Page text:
The next time, he intends to calculate how much coal is burned per Twitter tweet.

"It really is chilling," Armstrong said. "You start doing the math and thinking about the number of consumer electronic devices that you and I have added to our lives in the last decade that I charge up typically once every night - my laptop computer and my cell phone. Then you start thinking about, 'What if I do buy an electric car, and I come home at night and plug that sucker in,' and you do the same thing. We'll shut this grid down in no time."

In April, the U.S. Department of Energy announced it was funding Armstrong's Center for Interface Science as one of 46 Energy Frontier Research Centers. The mission of these centers, which will receive $2 million to $5 million a year for five years, is "to address current fundamental scientific roadblocks to clean energy and energy security," according to the DOE.

Ever since Armstrong was a graduate student during the first Arab oil embargo in 1973, he's experienced a succession of government distress calls over energy. One such emergency led him to discover the work of Heinz Gerischer and Frank Willig in Germany. They had figured out how to adsorb dye molecules to the surface of oxides and split water with light from the sun. "I thought, ‘That's it. That's what I'm going to do my career on.'"

A poster developed by Neal Armstrong's research group on how to make a generation 3 solar cells.

He moved to the UA in 1978, attracted by a program in photo-thermal solar energy conversion. In the 1980s, with gas cheap and plentiful again, solar went back on the back burner.

The next call came about four years ago. "DOE was beginning to sense that the tides were about to shift again, big-time," Armstrong said. "And they were really concerned that they didn't know what to do - how to present this to Congress in a way that would lead to new funding and which would have a rationale associated with it so that by the middle of this century we had someplace to go."

Armstrong realized it was time to come back to the problem that he wanted to work on 30 years before. "This time, we were really well-equipped," he said. "We've learned how to image molecules at the molecular level, we've learned how to measure energies of incredibly thin films, we've learned how to make devices, we've collaborated with physicists and material sciences and that sort of thing, we've done a lot of interesting other stuff and I suddenly realized I could bring it all back together here."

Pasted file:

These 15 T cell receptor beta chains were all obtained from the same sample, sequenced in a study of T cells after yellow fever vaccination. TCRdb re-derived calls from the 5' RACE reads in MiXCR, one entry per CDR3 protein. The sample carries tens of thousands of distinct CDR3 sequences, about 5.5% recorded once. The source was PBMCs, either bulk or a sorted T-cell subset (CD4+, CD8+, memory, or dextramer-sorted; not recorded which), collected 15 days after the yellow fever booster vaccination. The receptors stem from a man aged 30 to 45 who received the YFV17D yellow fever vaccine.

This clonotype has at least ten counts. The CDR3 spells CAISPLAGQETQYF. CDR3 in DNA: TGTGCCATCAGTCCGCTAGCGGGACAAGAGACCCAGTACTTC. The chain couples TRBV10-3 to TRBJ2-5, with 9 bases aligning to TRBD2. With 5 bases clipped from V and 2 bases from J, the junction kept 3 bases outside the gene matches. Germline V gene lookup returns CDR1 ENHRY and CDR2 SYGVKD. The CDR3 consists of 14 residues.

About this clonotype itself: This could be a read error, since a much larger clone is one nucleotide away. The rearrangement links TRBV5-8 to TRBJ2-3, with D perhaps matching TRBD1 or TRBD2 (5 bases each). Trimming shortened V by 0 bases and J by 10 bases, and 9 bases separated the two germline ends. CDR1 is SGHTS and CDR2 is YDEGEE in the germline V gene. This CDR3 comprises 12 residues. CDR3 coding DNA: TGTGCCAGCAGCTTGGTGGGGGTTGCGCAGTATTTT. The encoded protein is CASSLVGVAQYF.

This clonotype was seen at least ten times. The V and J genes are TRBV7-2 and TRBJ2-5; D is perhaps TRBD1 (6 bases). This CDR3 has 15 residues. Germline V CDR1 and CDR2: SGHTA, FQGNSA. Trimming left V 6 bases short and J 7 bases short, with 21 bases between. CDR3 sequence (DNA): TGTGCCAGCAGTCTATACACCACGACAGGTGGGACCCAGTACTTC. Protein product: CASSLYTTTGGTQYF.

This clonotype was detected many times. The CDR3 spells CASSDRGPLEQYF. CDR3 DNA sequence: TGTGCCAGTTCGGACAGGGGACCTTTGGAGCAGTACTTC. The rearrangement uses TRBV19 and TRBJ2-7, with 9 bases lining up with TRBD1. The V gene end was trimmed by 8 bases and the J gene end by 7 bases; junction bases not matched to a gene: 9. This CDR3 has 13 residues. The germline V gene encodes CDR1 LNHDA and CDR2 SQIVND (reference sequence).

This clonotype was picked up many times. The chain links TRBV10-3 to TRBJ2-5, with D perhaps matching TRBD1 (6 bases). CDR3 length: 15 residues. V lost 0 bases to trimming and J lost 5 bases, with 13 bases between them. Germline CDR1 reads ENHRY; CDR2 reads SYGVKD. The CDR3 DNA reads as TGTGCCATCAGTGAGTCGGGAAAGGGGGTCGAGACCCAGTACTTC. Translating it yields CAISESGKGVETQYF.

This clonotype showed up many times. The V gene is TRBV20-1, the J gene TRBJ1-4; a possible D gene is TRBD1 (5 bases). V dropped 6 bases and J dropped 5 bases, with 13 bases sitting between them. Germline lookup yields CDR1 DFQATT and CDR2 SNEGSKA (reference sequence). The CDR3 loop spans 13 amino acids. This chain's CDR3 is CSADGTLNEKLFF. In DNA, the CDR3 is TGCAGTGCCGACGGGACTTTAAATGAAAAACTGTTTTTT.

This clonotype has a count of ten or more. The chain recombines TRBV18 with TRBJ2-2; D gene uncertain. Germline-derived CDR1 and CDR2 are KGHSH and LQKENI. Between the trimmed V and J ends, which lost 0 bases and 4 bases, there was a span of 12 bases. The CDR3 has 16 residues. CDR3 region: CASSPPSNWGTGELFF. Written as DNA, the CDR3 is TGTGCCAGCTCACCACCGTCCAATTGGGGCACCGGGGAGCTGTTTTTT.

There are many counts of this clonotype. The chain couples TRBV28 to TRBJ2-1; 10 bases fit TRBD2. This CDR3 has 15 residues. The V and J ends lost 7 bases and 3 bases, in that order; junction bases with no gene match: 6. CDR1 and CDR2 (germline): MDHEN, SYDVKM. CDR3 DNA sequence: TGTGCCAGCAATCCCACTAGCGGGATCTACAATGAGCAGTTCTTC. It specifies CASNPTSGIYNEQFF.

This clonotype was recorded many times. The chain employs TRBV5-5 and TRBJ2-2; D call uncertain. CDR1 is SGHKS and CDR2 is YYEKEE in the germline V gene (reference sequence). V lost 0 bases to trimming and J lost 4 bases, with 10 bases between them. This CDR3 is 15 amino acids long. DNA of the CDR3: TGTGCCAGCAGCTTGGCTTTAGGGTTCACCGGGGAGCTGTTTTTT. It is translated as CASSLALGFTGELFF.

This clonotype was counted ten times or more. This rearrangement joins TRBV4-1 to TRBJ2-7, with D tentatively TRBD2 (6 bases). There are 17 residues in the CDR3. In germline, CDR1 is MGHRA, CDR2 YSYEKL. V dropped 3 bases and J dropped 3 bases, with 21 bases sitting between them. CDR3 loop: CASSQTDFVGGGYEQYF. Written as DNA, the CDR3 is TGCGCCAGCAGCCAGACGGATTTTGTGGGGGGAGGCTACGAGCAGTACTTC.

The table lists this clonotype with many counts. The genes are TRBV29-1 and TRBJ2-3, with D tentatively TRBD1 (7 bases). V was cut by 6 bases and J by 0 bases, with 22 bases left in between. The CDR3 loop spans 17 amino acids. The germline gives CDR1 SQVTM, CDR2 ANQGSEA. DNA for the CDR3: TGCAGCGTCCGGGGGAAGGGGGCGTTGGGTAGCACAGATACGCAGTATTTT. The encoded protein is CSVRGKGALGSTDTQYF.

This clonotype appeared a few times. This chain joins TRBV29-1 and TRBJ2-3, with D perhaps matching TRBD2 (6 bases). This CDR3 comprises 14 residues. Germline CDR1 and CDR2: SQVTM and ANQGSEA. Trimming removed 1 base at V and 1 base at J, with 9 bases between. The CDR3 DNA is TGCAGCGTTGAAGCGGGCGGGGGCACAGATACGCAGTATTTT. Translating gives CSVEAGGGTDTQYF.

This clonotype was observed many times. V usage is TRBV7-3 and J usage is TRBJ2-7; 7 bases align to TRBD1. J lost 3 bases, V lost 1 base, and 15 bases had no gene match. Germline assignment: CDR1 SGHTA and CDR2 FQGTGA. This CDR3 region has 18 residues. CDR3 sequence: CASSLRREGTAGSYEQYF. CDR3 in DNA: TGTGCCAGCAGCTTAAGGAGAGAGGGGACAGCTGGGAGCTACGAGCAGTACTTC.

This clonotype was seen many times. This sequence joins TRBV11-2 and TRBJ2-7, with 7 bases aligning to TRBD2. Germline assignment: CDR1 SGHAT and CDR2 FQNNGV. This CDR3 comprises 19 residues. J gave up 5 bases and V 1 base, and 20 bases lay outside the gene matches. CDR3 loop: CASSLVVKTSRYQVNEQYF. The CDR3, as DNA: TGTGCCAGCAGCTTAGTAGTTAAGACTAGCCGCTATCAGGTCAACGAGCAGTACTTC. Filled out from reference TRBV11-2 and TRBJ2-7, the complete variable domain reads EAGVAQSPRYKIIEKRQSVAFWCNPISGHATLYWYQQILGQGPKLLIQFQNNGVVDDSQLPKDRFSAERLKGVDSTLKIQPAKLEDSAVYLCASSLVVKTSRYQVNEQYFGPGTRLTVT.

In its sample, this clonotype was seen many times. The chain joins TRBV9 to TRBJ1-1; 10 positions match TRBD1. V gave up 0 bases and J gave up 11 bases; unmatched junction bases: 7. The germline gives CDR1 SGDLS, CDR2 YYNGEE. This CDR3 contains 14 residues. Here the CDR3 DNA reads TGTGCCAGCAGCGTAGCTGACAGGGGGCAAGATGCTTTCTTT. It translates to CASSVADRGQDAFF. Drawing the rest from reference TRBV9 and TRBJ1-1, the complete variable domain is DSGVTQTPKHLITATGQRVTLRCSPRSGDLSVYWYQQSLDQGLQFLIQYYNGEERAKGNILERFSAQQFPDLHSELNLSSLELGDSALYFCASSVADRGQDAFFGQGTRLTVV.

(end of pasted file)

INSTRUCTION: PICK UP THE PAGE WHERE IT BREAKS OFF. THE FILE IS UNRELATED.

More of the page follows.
In his office, he displays a sample of his work: a 1-inch square of glass on which is deposited a thin film of indium tin oxide, a conducting transparent oxide commonly found in display technologies like computer screens. On top of that is a thin film of organic dyes. The last layer is an aluminum electrode.

"You'd have a roll of plastic with these cells laid out on it," he explained. "The idea is for you to go to Target or something like that and buy this roll of plastic and roll it out. It's got two wires connected to it, and you plug in your battery or your laptop and charge it up."

"The grand total in terms of the thickness is about 400 nanometers, which is one ten-thousandth the thickness of a human hair. And yet, shine a light on it and you get electricity out of it. Now we'd like it to be a bit thicker. We have to keep them thin in order to get all of the electrical charge out of the device. But if you think about this as a sandwich structure, we've made this incredibly thin sandwich and then each of the layers in contact with each other have to be just right in terms of the chemical composition, the orientation of the molecules, how well they adhere to each of the underlying surfaces. And if I go in and change just one molecule layer, the composition - that's at the level of 1 nanometer in thickness - I can take a good device and turn it into a bad device; I can take a bad device and turn it into a good device. That's the kind of level of control that we need. And we don't fully understand it."